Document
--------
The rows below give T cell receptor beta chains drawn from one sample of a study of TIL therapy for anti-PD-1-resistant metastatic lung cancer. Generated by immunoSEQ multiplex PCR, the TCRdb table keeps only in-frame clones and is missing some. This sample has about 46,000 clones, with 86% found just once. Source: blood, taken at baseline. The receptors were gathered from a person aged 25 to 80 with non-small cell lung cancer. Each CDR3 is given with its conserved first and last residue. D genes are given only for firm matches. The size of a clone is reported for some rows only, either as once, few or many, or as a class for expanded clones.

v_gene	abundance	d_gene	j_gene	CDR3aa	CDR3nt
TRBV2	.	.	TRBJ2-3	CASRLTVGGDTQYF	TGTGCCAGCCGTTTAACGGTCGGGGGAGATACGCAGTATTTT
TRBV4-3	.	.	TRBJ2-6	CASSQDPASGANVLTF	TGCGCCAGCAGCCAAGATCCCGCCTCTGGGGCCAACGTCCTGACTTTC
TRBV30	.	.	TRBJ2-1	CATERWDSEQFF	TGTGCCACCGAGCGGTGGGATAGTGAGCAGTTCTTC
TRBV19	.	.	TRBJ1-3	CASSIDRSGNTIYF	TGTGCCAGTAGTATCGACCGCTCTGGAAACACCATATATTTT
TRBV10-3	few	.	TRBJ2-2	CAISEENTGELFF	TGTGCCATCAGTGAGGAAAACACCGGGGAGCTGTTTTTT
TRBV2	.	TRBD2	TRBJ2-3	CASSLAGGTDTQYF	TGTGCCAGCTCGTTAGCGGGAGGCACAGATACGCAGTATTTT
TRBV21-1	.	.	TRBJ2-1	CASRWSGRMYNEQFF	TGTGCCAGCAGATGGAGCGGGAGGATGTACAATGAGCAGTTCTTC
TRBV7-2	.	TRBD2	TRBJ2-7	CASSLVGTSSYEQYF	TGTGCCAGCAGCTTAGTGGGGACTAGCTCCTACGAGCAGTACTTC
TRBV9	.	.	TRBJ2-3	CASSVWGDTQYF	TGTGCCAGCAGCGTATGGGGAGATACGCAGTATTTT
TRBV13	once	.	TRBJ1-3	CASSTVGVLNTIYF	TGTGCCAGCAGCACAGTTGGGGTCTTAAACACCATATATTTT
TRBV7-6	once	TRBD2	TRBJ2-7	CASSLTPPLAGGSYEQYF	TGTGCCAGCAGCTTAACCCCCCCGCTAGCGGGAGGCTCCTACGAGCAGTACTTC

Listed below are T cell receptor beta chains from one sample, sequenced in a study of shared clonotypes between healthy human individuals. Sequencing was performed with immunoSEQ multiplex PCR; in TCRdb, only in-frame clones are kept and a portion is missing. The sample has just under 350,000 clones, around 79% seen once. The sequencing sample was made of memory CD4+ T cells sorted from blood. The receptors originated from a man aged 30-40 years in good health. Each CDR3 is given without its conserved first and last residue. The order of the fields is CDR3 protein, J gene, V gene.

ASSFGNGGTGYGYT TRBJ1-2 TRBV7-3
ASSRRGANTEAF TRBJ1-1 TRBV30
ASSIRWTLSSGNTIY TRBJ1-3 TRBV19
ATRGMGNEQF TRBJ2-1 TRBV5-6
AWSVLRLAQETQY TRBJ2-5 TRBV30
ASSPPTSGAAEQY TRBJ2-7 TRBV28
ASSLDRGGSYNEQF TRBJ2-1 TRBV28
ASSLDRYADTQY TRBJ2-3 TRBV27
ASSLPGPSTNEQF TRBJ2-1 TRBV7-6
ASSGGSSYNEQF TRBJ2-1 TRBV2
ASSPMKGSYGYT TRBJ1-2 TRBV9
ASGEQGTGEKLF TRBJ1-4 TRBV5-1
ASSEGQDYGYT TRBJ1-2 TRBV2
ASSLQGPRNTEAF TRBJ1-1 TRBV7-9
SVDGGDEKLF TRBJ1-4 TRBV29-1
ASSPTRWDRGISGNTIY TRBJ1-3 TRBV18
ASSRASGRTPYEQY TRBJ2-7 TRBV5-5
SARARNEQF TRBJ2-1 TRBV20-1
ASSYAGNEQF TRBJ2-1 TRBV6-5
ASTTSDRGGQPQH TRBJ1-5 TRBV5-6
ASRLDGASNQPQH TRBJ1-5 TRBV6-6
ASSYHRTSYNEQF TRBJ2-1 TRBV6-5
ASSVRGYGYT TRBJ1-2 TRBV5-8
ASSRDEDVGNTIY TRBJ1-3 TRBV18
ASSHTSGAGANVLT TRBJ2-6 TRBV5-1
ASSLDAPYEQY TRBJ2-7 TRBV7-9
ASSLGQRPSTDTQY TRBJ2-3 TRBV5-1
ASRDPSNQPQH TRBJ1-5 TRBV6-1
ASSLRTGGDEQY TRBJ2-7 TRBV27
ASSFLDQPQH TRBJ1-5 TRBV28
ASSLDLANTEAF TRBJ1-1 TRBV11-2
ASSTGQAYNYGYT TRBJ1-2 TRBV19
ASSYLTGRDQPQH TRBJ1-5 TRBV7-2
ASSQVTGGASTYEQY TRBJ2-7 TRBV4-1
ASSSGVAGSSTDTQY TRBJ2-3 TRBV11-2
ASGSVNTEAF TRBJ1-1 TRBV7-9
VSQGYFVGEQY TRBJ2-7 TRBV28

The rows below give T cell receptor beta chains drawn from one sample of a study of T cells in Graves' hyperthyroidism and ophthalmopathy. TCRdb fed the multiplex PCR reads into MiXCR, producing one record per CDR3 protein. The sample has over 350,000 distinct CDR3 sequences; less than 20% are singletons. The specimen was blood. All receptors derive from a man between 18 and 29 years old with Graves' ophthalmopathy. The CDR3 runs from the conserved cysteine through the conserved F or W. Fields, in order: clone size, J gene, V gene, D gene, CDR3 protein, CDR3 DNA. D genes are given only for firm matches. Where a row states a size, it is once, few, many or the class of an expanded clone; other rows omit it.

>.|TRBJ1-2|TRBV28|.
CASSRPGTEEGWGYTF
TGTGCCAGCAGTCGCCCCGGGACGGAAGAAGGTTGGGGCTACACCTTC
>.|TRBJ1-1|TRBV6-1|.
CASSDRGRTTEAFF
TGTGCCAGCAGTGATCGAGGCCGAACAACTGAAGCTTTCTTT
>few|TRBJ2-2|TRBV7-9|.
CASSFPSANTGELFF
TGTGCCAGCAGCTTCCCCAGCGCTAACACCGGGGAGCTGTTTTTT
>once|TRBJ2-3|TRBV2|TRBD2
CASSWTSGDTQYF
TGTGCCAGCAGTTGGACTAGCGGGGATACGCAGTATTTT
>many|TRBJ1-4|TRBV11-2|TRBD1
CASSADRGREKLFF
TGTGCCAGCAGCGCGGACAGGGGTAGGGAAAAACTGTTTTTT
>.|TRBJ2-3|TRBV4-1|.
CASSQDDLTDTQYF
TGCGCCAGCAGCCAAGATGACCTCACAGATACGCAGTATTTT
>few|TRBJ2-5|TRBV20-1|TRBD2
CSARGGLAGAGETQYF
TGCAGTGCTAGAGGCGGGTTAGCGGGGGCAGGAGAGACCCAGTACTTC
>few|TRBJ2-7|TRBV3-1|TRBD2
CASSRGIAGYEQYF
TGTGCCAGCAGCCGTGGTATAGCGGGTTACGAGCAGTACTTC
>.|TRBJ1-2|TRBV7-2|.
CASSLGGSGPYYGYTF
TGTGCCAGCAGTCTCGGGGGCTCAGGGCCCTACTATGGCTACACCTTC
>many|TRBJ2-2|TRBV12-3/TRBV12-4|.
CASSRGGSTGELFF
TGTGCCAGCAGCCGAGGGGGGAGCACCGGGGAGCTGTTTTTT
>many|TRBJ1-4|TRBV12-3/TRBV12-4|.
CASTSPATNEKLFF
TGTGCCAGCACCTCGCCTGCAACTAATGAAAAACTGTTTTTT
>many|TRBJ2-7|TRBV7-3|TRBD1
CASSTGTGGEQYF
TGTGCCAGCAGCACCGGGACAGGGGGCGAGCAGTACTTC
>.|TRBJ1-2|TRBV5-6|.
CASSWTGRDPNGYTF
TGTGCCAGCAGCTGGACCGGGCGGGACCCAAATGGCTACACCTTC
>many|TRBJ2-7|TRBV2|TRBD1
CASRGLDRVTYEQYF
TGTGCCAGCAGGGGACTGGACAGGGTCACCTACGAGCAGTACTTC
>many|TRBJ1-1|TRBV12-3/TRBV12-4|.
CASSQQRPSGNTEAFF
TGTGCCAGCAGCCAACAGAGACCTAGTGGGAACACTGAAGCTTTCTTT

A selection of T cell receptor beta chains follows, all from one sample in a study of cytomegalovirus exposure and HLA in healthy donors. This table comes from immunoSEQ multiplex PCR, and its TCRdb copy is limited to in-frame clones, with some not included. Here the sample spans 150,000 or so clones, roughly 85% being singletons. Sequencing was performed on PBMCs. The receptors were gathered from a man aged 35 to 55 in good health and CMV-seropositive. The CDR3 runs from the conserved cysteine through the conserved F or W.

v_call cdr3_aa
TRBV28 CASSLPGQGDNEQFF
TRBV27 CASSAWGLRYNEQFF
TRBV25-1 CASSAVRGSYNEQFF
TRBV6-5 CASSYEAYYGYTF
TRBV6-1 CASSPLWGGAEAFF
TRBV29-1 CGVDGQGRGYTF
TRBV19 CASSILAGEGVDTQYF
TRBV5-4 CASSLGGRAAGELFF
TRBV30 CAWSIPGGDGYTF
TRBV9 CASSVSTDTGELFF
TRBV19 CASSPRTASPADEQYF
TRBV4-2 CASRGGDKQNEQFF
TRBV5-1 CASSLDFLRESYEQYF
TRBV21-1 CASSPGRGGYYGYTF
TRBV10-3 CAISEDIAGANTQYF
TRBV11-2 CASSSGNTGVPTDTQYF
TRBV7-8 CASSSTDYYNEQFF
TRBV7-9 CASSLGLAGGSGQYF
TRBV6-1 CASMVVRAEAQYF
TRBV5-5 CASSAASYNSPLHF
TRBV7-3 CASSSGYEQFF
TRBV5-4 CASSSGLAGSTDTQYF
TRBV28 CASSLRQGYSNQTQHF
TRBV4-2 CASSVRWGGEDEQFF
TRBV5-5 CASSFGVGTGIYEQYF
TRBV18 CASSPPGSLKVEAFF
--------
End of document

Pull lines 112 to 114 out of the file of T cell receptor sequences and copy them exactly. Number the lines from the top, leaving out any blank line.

TRBV5-1 CASSLDFLRESYEQYF
TRBV21-1 CASSPGRGGYYGYTF
TRBV10-3 CAISEDIAGANTQYF